However, Skinner’s theory disregards innate needs and uses only external conditions to motivate people to carry out particular behaviors.
It refers to behavior driven by internal motivations. Yu-Kai Chou explains that it is derived from the Right Brain Core Drives.
One way to add intrinsic motivation into a user’s experience is by making the experience social.
This can be done by adding in-group tasks that require teamwork, and encouraging community interactions between players.
Another way to add intrinsic motivation into an experience is by adding unpredictability. Unpredictability adds thrill to a user’s experience and prevents them from getting bored and leaving the game.
Nir Eyal confirms in his book “Hooked” that “variable rewards are one of the most powerful tools companies implement to hook users”. Obtaining a reward is extrinsic, however when you make the reward variable, you add a layer of intrinsic excitement.
You want to make sure game players have the freedom to make as many meaningful choices as possible. You want to allow them to reflect their style and their preferences.
If there is only one path to reach the win-state then there are no meaningful choices present for the user to express his or her creativity. This will demotivate players as our brains hate it when we have no choices.
Mastery is the “How?”
Mastery is the set of rules and the knowledge/skill needed to accomplish a specific task.
Game mechanics should be based on skill and persistence not just on random luck.
The path to mastery is an important concept of successful Gamification. We want to feel as though we are mastering a skill as we progress through a game.
As humans our brain wants to be challenged – as we increase in level, the difficulty of the game should increase too.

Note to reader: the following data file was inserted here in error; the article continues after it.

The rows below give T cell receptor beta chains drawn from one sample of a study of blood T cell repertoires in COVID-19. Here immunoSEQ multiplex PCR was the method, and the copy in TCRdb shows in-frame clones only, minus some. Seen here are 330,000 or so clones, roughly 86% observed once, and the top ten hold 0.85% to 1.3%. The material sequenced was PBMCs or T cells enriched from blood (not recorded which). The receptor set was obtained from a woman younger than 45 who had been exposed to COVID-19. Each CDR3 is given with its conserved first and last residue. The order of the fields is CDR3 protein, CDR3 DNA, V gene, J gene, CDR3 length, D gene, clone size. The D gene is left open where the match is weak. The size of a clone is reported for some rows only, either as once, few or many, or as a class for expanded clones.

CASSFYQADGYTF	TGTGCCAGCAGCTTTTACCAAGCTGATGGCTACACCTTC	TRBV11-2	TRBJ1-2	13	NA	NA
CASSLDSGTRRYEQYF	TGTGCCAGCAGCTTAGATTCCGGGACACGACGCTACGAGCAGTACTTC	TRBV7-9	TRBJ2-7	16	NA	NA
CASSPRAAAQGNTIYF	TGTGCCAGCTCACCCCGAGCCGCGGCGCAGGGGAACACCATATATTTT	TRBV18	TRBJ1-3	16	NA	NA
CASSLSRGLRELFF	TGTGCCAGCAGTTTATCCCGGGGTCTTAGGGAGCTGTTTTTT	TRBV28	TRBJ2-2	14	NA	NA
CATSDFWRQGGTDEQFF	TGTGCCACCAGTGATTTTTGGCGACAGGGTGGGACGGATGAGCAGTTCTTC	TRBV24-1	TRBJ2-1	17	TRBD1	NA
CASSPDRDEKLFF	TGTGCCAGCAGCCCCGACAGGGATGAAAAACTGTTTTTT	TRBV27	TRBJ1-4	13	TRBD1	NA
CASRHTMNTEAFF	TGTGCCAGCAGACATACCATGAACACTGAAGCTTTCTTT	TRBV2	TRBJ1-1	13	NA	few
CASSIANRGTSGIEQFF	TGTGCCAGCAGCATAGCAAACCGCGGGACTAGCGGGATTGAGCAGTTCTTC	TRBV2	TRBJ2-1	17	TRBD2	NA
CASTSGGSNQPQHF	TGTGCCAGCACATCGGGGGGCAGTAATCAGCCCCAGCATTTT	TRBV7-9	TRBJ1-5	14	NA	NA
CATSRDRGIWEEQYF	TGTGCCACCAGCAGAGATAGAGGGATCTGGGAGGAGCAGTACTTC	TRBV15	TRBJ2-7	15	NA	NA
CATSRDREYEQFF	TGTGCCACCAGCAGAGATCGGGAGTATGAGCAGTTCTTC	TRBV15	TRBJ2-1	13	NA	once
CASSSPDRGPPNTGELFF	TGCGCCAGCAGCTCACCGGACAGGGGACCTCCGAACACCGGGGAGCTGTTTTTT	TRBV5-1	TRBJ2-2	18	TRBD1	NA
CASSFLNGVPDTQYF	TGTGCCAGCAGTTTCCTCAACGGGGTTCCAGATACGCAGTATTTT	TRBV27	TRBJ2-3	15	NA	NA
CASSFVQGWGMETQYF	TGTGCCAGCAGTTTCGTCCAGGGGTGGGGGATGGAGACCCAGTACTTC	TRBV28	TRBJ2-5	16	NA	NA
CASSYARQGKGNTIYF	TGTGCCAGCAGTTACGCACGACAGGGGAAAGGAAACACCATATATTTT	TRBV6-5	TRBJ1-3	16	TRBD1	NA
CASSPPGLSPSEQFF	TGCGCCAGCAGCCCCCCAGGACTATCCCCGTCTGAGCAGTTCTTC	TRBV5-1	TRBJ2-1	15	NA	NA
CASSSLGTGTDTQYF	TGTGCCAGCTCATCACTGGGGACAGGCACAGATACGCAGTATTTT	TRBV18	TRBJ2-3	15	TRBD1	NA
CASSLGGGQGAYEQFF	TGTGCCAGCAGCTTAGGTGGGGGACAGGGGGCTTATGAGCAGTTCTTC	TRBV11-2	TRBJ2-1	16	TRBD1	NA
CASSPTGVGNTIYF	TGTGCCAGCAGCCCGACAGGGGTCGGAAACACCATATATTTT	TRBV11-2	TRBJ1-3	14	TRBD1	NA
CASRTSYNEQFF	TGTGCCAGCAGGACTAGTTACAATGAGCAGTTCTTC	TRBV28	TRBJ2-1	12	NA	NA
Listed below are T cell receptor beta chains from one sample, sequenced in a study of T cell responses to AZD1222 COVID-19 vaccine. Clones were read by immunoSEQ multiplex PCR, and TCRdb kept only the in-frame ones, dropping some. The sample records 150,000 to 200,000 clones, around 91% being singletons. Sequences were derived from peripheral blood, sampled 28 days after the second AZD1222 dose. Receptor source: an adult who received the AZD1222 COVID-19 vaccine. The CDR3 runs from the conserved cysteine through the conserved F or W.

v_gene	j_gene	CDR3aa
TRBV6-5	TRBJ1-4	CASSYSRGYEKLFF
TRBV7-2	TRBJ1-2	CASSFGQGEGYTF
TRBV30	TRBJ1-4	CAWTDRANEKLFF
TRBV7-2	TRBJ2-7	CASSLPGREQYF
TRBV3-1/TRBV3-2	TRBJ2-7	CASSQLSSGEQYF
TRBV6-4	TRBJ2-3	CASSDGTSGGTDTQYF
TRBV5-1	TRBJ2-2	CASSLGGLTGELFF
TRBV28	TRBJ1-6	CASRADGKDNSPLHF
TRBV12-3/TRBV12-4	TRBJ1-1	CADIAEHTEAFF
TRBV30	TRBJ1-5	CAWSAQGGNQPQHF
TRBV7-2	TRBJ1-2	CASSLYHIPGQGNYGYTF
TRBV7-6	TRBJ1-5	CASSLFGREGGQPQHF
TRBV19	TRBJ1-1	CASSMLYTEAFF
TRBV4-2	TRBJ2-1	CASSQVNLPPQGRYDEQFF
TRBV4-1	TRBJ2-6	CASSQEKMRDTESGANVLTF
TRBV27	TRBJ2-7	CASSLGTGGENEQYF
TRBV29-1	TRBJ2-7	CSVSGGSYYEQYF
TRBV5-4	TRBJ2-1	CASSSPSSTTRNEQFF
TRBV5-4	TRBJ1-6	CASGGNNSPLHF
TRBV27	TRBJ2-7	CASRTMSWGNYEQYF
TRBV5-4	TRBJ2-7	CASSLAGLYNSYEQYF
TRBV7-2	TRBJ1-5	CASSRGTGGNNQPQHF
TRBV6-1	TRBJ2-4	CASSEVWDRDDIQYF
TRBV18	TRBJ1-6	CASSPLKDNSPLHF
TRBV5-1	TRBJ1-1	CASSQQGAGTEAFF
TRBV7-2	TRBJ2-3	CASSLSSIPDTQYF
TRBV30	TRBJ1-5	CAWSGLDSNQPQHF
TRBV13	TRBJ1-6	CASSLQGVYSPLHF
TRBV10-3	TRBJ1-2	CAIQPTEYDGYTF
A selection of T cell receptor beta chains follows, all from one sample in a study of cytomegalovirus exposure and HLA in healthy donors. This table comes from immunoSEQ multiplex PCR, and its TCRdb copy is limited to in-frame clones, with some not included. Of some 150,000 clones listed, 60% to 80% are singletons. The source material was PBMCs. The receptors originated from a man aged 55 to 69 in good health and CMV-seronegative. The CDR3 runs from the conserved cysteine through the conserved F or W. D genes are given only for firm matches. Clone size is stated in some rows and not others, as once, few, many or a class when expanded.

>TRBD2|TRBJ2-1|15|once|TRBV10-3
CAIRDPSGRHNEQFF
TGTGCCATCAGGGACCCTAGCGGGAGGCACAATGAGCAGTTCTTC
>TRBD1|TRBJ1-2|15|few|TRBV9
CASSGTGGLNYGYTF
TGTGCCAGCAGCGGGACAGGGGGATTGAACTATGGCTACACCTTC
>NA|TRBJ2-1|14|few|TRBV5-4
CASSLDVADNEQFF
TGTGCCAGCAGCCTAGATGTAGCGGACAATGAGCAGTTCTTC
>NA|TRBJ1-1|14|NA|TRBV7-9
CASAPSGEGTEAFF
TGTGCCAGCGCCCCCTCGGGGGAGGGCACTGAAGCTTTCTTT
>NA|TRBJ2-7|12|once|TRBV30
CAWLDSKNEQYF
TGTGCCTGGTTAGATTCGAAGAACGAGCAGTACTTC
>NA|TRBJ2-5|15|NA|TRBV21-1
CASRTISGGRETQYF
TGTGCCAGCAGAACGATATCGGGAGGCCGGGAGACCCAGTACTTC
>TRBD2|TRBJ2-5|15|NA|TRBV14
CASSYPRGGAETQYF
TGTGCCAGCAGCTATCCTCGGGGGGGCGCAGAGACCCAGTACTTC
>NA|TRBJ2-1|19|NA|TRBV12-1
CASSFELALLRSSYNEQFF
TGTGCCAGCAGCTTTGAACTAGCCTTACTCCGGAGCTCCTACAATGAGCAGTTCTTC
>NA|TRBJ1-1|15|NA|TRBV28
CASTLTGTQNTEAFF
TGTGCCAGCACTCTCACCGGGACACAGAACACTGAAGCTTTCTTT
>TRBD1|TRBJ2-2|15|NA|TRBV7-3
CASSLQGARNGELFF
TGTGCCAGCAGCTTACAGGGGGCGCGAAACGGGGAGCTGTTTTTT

If the Gamification strategy does not lead to a sense of mastery in a particular context, then it is not an effective strategy.
Triggers are the “When?” and “Where?”
This is the actual implementation of recurring opportunities for users to win and fulfil their motivation.
The actions you designate will act as triggers for a positive feedback mechanism. When we do something and our actions lead to positive outcomes we form a habit and repeat this action.
Good and effective triggers are a crucial part of a successful gamification strategy.
Often people are motivated and have the ability to carry out particular actions but something is stopping them. Users may be distracted, they may doubt their motivation to continue or perhaps they don’t think they can achieve the end goal.
Good triggers are designed to solve all of these problems.
Professor B.J. Fogg outlined three types of triggers: Facilitator, signal and spark.
Spark as a trigger: Sparks can come in various channel forms. The important thing is that the trigger is associated with a target behavior and is presented to users at an exact moment that they can take action.
Facilitator as a trigger: This is the type of trigger appropriate for users that have high motivation but lack ability. The aim of a facilitator is to trigger a behavior while making the behavior easier to carry out.
Signal as a trigger: This trigger works best when people have the motivation and ability to perform the target behavior. It does not seek to motivate, just serves as a reminder.
To learn more from BJ Fogg, this paper presents a new model for understanding human behavior: A Behavior Model for Persuasive Design.
One crucial aspect of Gamification is loyalty programs, such as frequent flyer cards, club cards, punch cards and coupons.
The goal of these loyalty programs is to strengthen the connection between the client and the product or brand. This connection is created because of behavioral psychology.
It happens in 3 simple steps:
- The loyalty card is presented to the customer.
- The customer performs the action (usually the purchase).
- The customer receives the compensation/reward (in form of discount, coupon etc).
This process repeats itself again and again.
Every time customers go through this process they invest time and money, binding themselves more strongly to the product or brand
This process sounds well and good – but in reality most loyalty programs fail. This is where Gamification rolls in!
Gamification does not only offer value but provides an exhilarating experience for users, full of surprises.
Brian Burke from Gartner Research said “Sustainable gamification can convert customers into fans” and he sure is right.
There are 7 essential ways to keep your core group of customers happy:
- Communicate with your customers
- Give customers a personalized service
- Make customer care a key part of your business strategy
- Develop a brand around your company, products or services
- Provide customer incentives
- Give your top customers ‘special treatment’